Renowned author and philanthropist Wes Moore visits The Hill School as first Tom Ruth Speaker of the academic year


Media: Ellinor Lagor '21

Photo by Elle Lagor ’21

On Tuesday night, critically acclaimed author, social entrepreneur, television producer and decorated U.S. Army combat veteran Wes Moore spoke to Hill’s student body as a part of the Tom Ruth Speaker Series. Moore addressed the uncertainty of the world and our role in making it better than how we left it. 

His presentation came after students and faculty read his book, “The Other Wes Moore: One Name, Two Fates,” over the summer.

“I thought the book was actually really interesting to see how the two Wes’ situations played out,” said Meena Ali ’23, who was excited in anticipation of his visit. “I want to hear the story. I like reading, but I want to be captivated by how he tells it in his voice.”

The decision to read “The Other Wes Moore” was made by the English Department before the book was assigned for the summer and before the heightened protests and unrest regarding racial inequality this past summer. Academic Dean Katy Hudak said this has been a possibility since as long as two years ago when Chief Strategy Officer Lynda Hamilton-Kirk told her about a connection she had with Moore’s office. 

“I had organized an all-school read of ‘The Other Wes Moore’ about 10 years ago at my former school,” Hudak said. “I was very enthusiastic about the prospect of doing so again at my new home.” 

Director of Alumni and Parent Engagement Officer Shelley Baumgarten collaborated with Moore’s team about a visitation date – a difficult task considering both Moore and Hill’s schedules. Teachers also agreed to assign “The Other Wes Moore” as a required read for the whole school.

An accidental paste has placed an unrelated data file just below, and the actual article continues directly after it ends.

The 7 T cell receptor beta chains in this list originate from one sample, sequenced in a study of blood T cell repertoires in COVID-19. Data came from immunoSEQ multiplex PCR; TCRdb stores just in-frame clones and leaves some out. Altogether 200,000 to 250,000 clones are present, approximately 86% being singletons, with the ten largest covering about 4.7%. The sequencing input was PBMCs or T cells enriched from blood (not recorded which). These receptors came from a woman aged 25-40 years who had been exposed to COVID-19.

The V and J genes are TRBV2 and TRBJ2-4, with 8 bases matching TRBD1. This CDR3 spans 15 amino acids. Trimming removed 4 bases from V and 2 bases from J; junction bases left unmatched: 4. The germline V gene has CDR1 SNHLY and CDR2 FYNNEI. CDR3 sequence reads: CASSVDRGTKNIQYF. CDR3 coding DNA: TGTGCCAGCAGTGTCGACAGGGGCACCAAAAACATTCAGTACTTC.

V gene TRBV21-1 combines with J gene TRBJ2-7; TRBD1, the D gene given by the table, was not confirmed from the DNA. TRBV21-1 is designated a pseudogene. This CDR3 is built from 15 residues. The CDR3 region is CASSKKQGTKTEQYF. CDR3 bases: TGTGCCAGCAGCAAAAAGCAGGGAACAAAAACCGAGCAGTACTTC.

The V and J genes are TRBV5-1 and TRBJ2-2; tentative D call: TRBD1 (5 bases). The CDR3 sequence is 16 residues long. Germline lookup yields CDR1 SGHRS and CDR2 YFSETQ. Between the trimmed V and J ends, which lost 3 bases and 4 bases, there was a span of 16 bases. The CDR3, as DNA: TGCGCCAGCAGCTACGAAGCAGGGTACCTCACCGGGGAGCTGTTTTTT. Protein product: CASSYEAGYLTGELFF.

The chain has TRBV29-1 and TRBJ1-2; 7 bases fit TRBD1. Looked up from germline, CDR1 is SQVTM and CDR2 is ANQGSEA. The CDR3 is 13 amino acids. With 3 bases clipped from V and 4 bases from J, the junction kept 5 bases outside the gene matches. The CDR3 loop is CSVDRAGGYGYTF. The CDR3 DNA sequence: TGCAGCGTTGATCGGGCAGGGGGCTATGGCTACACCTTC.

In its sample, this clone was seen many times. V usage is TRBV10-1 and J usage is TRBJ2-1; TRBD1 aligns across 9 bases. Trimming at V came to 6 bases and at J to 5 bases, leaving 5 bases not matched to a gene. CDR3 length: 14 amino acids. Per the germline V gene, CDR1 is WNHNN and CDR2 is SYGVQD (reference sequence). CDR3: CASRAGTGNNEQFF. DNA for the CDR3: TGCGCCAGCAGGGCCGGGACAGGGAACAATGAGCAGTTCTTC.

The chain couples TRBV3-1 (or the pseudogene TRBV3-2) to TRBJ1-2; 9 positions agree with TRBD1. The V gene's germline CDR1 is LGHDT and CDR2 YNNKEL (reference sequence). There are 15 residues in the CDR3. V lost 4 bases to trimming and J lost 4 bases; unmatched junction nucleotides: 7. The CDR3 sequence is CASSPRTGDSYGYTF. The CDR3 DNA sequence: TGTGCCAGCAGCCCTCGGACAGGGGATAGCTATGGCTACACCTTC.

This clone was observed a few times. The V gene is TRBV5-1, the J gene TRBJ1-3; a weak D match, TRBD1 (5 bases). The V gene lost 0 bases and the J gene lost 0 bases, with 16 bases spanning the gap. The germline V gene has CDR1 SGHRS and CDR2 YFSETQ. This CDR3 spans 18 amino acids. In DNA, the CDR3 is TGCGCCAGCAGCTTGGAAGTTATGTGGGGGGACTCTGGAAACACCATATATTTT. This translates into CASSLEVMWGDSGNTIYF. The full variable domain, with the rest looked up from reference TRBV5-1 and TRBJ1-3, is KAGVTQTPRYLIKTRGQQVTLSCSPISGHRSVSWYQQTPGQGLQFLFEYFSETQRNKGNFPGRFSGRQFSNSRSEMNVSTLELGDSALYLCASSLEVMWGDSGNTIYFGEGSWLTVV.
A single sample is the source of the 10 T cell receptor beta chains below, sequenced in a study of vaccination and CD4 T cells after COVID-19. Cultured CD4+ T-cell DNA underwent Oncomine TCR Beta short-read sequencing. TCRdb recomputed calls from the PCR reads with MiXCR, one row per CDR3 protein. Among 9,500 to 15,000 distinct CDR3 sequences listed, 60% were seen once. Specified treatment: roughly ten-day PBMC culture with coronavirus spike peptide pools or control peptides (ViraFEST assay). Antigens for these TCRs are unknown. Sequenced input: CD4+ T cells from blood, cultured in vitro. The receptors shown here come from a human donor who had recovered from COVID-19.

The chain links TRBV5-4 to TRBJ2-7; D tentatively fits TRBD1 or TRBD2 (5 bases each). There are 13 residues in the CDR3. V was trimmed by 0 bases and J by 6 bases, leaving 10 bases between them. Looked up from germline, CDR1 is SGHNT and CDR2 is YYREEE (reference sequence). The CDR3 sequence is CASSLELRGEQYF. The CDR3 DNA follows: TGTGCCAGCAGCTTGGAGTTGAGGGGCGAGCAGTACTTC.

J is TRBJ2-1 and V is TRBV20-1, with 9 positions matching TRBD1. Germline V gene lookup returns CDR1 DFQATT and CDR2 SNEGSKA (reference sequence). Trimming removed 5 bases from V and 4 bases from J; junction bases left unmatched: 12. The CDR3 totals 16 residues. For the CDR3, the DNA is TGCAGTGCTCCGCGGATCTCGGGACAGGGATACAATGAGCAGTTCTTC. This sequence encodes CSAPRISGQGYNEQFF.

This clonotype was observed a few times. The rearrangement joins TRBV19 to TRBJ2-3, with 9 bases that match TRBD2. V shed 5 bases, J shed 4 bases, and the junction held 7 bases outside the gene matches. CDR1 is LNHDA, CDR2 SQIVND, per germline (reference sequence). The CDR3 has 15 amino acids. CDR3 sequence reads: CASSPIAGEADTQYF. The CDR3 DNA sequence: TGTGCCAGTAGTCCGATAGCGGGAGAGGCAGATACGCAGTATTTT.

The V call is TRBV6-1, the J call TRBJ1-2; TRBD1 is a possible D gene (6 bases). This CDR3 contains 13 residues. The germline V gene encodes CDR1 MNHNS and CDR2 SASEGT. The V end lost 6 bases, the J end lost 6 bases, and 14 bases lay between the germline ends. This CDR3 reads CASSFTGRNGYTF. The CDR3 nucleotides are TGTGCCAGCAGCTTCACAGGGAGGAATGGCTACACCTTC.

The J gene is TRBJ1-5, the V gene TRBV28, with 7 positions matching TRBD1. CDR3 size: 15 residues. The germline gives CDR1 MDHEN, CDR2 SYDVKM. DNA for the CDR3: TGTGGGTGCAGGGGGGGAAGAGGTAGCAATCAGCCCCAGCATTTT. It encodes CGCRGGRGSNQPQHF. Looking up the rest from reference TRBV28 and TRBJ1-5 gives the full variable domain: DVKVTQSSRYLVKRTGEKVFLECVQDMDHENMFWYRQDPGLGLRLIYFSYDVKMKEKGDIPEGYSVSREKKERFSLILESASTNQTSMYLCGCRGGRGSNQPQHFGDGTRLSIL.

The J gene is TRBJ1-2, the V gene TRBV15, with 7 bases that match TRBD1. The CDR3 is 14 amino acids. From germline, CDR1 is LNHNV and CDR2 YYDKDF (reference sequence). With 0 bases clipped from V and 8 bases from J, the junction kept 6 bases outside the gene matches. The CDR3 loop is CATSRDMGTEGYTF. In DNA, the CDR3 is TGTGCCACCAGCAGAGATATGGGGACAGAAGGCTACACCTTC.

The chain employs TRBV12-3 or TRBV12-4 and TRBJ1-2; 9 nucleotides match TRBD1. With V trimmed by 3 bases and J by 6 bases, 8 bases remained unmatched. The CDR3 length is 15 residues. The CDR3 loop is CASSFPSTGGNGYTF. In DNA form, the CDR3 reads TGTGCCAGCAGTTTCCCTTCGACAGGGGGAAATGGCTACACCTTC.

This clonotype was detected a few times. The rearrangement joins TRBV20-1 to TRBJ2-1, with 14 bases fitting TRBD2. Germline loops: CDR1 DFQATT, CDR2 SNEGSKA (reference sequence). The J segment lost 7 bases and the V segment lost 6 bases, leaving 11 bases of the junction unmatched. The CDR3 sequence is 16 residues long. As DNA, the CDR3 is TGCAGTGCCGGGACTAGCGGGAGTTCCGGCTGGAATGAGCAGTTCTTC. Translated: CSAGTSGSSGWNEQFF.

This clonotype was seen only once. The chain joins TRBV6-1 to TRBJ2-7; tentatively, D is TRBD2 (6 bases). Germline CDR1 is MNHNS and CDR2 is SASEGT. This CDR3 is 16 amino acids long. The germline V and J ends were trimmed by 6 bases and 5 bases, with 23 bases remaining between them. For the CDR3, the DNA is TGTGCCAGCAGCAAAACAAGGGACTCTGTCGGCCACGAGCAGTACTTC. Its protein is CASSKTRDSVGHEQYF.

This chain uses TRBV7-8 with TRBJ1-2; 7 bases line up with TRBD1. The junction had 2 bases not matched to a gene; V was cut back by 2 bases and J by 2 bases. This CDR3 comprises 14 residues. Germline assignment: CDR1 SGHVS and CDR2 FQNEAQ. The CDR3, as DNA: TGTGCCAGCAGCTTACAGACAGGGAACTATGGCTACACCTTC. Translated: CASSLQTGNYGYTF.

All the pieces fell together,” Hudak said, “until the pandemic hit.” The in-person event only recently became possible after Hill’s COVID-19 response came to fruition.

 “A lot of things had flared up at that point,” said Edward C. Congdon Instructor of English Ned Ide. “We knew it was important and necessary to give different voices and perspectives. This story is both extremely optimistic and incredibly tragic.” Ide continued on the book’s impact. “All literature is supposed to take us out of ourselves and somewhere else, so if this book is like a ship, then it’s an important ship to be on.”

“The Other Wes Moore, already a powerful account of the black experience in America, coupled with Moore’s recent talk, proved to be a potent message to Hill about the importance of empathy and our voices being heard. 

“It was extremely powerful and important for us to hear. Reading his book was amazing over the summer, but the message this time around was more potent and timely,” said Sasjha Mayfield ’21. Moore spoke at length about the unrest in America and our role in the creation of America’s future. “Being at Hill, we’re all tasked with so much,” Mayfield said. “Trying to navigate it all, asking yourself ‘am I fighting for the right things, am I doing this correctly, am I getting it right…’ Hearing him talk about it was just so validating and so helpful.”

The most important question in a world of COVID-19 and systemic racism, Moore said during his talk, is “Who did you choose to fight for, and did you fight for them when it mattered?”

Shortly after his talk, Moore attended a reception with the Diversity, Equity and Inclusion Committee to answer student questions face-to-face. 

 “We’re in a crucial time,” Moore told the committee. “The type of adulthood you’re going to experience is being shaped now. There is no better time than now to actually be able to help shape the future.”